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Home :: Archive :: 1999 :: January ::
Re: Shakespeare and Marlowe
The Shakespeare Conference: SHK 10.0015  Tuesday, 6 January 1999.

[1]     From:   Ed Taft <
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        Date:   Tuesday, 05 Jan 1999 12:33:09 -0500 (EST)
        Subj:   Shakespeare and Marlowe

[2]     From:   Marion Oldenburg <
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        Date:   Tuesday, 05 Jan 1999 16:40:08 -0700
        Subj:   Re: SHK 9.1348 Re: Shakespeare and Marlowe


[1]-----------------------------------------------------------------
From:           Ed Taft <
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Date:           Tuesday, 05 Jan 1999 12:33:09 -0500 (EST)
Subject:        Shakespeare and Marlowe

In response to my assertion that Shakespeare seems to have been
confident of his own powers as a poet, Peter Groves quotes the opening
line of Sonnet 86, "Was it the proud full sail of his [Marlowe's?] great
verse," apparently in opposition to my initial statement. Now, even if
we grant (1) that Shakespeare himself is the speaker, and (2) that he is
referring to Marlowe, we still have to ask, "What is the plain sense of
Sonnet 86?"

As I read it, the speaker says that his supposed inability to write
(contradicted, of course, by the evidence of the sonnet itself), does
NOT come from Marlowe's great verse, or from his muse, taught perhaps by
great artists of the past. None of these possibilities scare the speaker
in the least! What bothers the speaker is that the rival poet has made
the speaker's friend the subject of his verse, OR, that the rival poet's
verse really isn't so hot, but its defects are more than made up for by
the fact that the speaker's friend approves of these verses.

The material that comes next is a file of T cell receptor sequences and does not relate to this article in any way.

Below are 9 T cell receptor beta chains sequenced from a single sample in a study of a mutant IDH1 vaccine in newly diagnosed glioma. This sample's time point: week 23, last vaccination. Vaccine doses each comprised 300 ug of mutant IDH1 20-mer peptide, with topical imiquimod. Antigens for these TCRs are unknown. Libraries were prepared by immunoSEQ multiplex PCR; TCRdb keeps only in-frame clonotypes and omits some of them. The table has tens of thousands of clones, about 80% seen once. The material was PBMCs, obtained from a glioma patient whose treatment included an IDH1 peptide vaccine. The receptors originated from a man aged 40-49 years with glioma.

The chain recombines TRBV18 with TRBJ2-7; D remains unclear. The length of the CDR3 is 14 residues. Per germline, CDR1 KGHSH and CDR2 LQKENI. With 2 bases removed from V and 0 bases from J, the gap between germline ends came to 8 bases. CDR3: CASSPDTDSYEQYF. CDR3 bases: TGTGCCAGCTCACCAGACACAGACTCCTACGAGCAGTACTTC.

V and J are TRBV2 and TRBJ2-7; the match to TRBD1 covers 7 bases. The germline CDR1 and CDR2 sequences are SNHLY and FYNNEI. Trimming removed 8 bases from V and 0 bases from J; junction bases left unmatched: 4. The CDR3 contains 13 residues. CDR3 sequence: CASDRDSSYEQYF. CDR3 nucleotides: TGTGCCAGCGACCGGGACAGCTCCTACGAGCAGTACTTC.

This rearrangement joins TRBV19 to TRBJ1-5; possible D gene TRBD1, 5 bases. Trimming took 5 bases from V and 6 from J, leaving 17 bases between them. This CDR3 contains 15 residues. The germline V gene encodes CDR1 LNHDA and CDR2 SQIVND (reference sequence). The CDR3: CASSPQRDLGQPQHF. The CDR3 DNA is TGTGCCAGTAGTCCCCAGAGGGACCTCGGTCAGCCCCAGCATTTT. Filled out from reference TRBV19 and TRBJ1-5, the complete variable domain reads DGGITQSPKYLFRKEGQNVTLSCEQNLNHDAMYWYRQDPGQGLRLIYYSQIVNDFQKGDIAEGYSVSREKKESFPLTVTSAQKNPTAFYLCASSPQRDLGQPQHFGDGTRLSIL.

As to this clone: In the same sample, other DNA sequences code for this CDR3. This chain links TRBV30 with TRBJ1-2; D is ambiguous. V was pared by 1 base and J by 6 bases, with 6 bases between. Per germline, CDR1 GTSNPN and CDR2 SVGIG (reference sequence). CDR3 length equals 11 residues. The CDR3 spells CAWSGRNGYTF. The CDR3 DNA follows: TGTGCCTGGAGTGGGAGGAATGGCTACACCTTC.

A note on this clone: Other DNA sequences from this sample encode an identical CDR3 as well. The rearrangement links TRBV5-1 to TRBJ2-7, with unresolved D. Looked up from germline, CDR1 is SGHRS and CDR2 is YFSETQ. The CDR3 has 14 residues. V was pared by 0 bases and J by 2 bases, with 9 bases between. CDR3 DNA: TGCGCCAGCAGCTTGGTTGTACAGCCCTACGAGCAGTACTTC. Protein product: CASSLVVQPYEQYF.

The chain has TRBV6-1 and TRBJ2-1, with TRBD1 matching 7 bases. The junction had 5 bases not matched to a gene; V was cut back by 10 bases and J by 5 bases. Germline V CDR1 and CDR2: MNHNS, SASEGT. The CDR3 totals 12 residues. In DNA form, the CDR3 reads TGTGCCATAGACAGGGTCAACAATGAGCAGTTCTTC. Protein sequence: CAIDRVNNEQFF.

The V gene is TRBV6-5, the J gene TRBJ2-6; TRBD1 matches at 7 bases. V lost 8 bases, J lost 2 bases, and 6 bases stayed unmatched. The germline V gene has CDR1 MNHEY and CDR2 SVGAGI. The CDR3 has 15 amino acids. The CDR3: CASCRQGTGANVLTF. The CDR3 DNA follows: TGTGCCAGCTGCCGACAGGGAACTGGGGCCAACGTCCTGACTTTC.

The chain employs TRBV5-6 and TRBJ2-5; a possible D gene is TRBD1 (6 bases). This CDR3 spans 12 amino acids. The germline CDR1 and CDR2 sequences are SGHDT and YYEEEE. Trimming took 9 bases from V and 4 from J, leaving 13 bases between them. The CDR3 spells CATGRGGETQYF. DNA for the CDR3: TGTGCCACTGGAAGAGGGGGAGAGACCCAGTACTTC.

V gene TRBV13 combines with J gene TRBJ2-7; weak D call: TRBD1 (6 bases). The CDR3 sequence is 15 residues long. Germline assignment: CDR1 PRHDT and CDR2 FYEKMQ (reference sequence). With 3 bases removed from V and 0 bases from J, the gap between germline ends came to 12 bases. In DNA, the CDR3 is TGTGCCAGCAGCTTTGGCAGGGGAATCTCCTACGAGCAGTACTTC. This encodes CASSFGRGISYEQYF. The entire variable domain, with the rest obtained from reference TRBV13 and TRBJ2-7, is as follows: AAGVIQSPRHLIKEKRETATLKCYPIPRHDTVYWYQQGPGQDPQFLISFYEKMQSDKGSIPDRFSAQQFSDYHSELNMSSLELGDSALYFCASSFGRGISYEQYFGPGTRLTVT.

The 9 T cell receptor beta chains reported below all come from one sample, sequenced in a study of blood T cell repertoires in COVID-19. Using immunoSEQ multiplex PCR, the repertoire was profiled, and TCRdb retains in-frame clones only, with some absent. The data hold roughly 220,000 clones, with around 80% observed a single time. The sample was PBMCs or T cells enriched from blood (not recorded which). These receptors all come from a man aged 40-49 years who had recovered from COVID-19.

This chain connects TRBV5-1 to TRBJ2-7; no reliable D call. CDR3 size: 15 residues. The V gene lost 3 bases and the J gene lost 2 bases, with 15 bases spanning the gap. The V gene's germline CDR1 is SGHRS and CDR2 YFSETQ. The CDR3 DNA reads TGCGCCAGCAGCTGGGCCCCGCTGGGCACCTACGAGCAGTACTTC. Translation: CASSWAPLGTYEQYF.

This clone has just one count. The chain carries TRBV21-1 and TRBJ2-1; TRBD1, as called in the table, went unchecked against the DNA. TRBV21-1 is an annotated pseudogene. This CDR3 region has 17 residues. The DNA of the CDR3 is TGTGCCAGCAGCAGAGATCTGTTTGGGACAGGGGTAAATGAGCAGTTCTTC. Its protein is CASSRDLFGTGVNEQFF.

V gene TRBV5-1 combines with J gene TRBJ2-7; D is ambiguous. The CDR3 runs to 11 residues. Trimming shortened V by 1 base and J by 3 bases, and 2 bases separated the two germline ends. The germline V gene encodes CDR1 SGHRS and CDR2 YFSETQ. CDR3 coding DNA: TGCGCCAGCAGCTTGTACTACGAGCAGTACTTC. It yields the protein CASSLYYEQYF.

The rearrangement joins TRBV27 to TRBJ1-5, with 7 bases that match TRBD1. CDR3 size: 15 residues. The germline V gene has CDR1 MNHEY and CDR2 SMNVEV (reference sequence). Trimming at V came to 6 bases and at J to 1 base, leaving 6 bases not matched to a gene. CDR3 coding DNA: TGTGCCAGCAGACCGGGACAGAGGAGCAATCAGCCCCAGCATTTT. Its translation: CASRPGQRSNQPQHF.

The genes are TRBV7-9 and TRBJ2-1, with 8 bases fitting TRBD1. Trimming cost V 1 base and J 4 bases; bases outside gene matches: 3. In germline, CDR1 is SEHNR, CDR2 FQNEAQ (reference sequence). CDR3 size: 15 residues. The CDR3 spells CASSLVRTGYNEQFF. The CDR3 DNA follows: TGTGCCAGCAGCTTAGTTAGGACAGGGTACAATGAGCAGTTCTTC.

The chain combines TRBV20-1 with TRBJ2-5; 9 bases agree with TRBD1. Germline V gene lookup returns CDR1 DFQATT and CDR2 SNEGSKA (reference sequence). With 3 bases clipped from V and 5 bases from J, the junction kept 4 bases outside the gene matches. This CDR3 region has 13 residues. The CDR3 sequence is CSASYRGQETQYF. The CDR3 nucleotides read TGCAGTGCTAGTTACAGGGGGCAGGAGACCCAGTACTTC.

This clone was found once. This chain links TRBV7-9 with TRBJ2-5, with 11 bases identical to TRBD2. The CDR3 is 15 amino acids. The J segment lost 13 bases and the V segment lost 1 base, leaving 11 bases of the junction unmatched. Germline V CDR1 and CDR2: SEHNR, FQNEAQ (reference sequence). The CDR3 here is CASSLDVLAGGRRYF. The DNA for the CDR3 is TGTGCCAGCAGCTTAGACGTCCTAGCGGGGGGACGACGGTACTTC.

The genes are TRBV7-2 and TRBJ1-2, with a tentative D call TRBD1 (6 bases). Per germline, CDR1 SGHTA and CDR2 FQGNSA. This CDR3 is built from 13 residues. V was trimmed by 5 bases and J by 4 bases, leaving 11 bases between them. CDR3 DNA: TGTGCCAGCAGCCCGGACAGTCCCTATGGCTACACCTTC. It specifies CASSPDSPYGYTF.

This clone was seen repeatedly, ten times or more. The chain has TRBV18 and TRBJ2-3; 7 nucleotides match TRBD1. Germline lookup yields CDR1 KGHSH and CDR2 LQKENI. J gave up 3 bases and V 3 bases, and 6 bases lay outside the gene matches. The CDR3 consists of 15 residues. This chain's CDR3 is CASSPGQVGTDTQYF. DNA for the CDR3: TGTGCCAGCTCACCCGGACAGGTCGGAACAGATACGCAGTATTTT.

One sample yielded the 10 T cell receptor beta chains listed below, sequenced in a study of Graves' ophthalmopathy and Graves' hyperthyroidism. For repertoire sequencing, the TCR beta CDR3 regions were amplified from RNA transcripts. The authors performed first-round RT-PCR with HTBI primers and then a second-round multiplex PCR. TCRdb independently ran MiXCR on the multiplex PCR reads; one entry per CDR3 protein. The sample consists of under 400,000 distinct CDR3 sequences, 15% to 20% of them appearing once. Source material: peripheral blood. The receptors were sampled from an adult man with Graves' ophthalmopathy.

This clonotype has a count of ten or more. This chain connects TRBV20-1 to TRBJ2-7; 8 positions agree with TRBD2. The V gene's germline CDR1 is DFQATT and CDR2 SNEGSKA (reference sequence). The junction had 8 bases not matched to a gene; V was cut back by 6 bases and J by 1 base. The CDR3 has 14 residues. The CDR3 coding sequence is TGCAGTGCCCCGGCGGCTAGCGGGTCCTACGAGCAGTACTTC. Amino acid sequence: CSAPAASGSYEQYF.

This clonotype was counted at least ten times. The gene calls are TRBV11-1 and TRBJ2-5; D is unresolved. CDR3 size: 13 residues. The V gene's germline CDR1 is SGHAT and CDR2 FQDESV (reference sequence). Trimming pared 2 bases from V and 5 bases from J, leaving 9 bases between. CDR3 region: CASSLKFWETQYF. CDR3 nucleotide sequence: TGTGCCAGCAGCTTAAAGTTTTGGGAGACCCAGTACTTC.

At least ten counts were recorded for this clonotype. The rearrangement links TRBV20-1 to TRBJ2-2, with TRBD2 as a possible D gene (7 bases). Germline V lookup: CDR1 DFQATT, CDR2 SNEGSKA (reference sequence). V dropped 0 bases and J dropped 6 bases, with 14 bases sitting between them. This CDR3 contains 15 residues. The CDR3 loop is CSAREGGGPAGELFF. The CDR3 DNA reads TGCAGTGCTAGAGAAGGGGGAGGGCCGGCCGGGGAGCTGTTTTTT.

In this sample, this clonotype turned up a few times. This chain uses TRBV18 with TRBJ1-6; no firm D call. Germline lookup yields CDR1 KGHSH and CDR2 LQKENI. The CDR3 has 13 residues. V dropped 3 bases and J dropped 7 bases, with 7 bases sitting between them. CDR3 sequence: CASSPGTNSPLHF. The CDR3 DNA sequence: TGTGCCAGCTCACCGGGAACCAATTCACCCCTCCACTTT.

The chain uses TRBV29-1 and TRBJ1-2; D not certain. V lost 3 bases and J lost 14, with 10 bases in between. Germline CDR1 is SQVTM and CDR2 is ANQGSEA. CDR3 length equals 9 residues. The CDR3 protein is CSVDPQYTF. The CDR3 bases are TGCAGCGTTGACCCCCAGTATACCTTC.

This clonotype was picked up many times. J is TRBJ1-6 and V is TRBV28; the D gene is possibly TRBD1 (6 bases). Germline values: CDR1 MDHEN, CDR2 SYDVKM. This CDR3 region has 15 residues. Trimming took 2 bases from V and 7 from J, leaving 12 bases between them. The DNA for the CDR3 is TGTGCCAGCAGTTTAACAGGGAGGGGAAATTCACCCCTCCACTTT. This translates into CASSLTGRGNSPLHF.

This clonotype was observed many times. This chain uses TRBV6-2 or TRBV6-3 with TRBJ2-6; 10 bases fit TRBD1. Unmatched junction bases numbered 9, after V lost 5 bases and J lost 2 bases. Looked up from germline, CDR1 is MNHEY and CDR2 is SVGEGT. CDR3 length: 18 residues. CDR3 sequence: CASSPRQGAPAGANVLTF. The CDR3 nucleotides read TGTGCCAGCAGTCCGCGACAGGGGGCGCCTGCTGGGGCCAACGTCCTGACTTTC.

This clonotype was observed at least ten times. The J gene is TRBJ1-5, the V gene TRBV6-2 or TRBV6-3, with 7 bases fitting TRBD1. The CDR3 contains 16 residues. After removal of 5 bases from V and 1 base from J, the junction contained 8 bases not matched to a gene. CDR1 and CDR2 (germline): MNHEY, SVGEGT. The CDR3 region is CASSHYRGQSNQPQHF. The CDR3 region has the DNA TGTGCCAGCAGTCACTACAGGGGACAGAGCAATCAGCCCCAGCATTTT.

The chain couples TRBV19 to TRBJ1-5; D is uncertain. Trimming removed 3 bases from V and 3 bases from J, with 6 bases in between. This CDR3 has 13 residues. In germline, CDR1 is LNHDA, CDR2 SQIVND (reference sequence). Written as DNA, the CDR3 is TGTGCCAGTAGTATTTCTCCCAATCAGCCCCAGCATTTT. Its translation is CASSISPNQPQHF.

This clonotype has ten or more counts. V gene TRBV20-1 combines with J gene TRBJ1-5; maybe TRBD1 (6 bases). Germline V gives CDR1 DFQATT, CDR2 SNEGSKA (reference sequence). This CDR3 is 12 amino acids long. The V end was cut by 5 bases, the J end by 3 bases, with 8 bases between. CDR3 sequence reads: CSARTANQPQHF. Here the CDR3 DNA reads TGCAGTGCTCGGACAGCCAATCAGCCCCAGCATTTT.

How, then, does Sonnet 86 display a Bloomian "anxiety of influence"?  In
fact, the sonnet itself sounds a lot like the final comments of the
Chorus in H5: "Thus far, with rough and all-unable pen,/Our bending
author hath pursued the story . . ." (1-2), which is clearly
tongue-in-cheek, since Shakespeare has just finished writing one of the
greatest meditations on history and politics ever read or seen.

I reach two conclusions: (1) Shakespeare was modest (or careful, or some
of both), and (2) he knew damn well how good he was.

Happy New Year,
--Ed Taft

[2]-------------------------------------------------------------
From:           Marion Oldenburg <
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Date:           Tuesday, 05 Jan 1999 16:40:08 -0700
Subject: 9.1348 Re: Shakespeare and Marlowe
Comment:        Re: SHK 9.1348 Re: Shakespeare and Marlowe

Surely a further instance of Marlowe's influence on Shakespeare can be
seen in the balcony scenes of The Jew of Malta (II.i) and Romeo and
Juliet (II.ii).  These scenes are similar not only in their use of the
balcony but also, I think, some lines seem similar: Barabas:  "But stay!
What star shines yonder int he east? / The lodestar of my life, if
Abigail. / Who's there?" (The Jew of Malta II.i.41-43).  Juliet:  "But
soft! What light through yonder window breaks? / It is the east, and
Juliet is the sun" (R&J II.ii.1-2).

Shakespeare must have had The Jew of Malta on his mind while writing
R&J, no?

Happy New Year,
Scott Oldenburg
SFSU
 

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